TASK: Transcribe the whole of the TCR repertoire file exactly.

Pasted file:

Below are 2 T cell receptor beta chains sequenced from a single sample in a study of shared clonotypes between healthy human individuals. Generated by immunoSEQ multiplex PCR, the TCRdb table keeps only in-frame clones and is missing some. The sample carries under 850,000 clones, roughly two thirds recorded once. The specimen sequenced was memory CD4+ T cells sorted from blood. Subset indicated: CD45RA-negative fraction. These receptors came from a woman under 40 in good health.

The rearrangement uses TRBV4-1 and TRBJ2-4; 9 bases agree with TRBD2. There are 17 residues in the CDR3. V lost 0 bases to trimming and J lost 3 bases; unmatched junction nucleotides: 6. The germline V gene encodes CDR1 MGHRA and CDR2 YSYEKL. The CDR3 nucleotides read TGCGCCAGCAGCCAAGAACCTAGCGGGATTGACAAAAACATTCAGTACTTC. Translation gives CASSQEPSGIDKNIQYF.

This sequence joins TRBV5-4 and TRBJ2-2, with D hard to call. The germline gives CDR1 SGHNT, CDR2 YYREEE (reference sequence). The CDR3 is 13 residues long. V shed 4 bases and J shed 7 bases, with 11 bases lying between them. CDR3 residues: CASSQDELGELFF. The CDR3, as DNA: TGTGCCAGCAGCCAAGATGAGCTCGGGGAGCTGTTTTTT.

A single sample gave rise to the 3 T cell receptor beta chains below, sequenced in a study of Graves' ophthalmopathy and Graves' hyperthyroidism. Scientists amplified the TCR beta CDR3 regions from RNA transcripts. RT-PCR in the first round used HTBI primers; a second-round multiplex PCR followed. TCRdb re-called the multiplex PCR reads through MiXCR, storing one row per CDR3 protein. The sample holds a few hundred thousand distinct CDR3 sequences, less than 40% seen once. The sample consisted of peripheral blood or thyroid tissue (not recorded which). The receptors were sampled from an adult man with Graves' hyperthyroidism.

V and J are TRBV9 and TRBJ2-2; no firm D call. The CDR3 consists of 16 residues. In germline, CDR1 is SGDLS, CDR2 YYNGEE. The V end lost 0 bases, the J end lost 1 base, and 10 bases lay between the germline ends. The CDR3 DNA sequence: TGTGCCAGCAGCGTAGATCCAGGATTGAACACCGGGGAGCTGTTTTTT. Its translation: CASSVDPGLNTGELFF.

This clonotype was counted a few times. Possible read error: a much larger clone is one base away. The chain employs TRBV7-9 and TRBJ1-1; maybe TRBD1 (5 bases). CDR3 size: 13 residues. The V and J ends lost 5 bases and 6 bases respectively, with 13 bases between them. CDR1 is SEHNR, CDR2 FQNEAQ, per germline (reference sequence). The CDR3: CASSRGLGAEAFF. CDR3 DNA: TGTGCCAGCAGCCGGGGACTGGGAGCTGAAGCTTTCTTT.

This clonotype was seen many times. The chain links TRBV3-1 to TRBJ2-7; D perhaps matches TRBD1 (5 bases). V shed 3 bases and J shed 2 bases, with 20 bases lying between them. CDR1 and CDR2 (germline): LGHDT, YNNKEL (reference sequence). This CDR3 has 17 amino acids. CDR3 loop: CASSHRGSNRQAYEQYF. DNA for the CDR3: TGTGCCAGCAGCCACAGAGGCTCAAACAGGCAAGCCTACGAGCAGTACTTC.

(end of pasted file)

Below are 2 T cell receptor beta chains sequenced from a single sample in a study of shared clonotypes between healthy human individuals. Generated by immunoSEQ multiplex PCR, the TCRdb table keeps only in-frame clones and is missing some. The sample carries under 850,000 clones, roughly two thirds recorded once. The specimen sequenced was memory CD4+ T cells sorted from blood. Subset indicated: CD45RA-negative fraction. These receptors came from a woman under 40 in good health.

The rearrangement uses TRBV4-1 and TRBJ2-4; 9 bases agree with TRBD2. There are 17 residues in the CDR3. V lost 0 bases to trimming and J lost 3 bases; unmatched junction nucleotides: 6. The germline V gene encodes CDR1 MGHRA and CDR2 YSYEKL. The CDR3 nucleotides read TGCGCCAGCAGCCAAGAACCTAGCGGGATTGACAAAAACATTCAGTACTTC. Translation gives CASSQEPSGIDKNIQYF.

This sequence joins TRBV5-4 and TRBJ2-2, with D hard to call. The germline gives CDR1 SGHNT, CDR2 YYREEE (reference sequence). The CDR3 is 13 residues long. V shed 4 bases and J shed 7 bases, with 11 bases lying between them. CDR3 residues: CASSQDELGELFF. The CDR3, as DNA: TGTGCCAGCAGCCAAGATGAGCTCGGGGAGCTGTTTTTT.

A single sample gave rise to the 3 T cell receptor beta chains below, sequenced in a study of Graves' ophthalmopathy and Graves' hyperthyroidism. Scientists amplified the TCR beta CDR3 regions from RNA transcripts. RT-PCR in the first round used HTBI primers; a second-round multiplex PCR followed. TCRdb re-called the multiplex PCR reads through MiXCR, storing one row per CDR3 protein. The sample holds a few hundred thousand distinct CDR3 sequences, less than 40% seen once. The sample consisted of peripheral blood or thyroid tissue (not recorded which). The receptors were sampled from an adult man with Graves' hyperthyroidism.

V and J are TRBV9 and TRBJ2-2; no firm D call. The CDR3 consists of 16 residues. In germline, CDR1 is SGDLS, CDR2 YYNGEE. The V end lost 0 bases, the J end lost 1 base, and 10 bases lay between the germline ends. The CDR3 DNA sequence: TGTGCCAGCAGCGTAGATCCAGGATTGAACACCGGGGAGCTGTTTTTT. Its translation: CASSVDPGLNTGELFF.

This clonotype was counted a few times. Possible read error: a much larger clone is one base away. The chain employs TRBV7-9 and TRBJ1-1; maybe TRBD1 (5 bases). CDR3 size: 13 residues. The V and J ends lost 5 bases and 6 bases respectively, with 13 bases between them. CDR1 is SEHNR, CDR2 FQNEAQ, per germline (reference sequence). The CDR3: CASSRGLGAEAFF. CDR3 DNA: TGTGCCAGCAGCCGGGGACTGGGAGCTGAAGCTTTCTTT.

This clonotype was seen many times. The chain links TRBV3-1 to TRBJ2-7; D perhaps matches TRBD1 (5 bases). V shed 3 bases and J shed 2 bases, with 20 bases lying between them. CDR1 and CDR2 (germline): LGHDT, YNNKEL (reference sequence). This CDR3 has 17 amino acids. CDR3 loop: CASSHRGSNRQAYEQYF. DNA for the CDR3: TGTGCCAGCAGCCACAGAGGCTCAAACAGGCAAGCCTACGAGCAGTACTTC.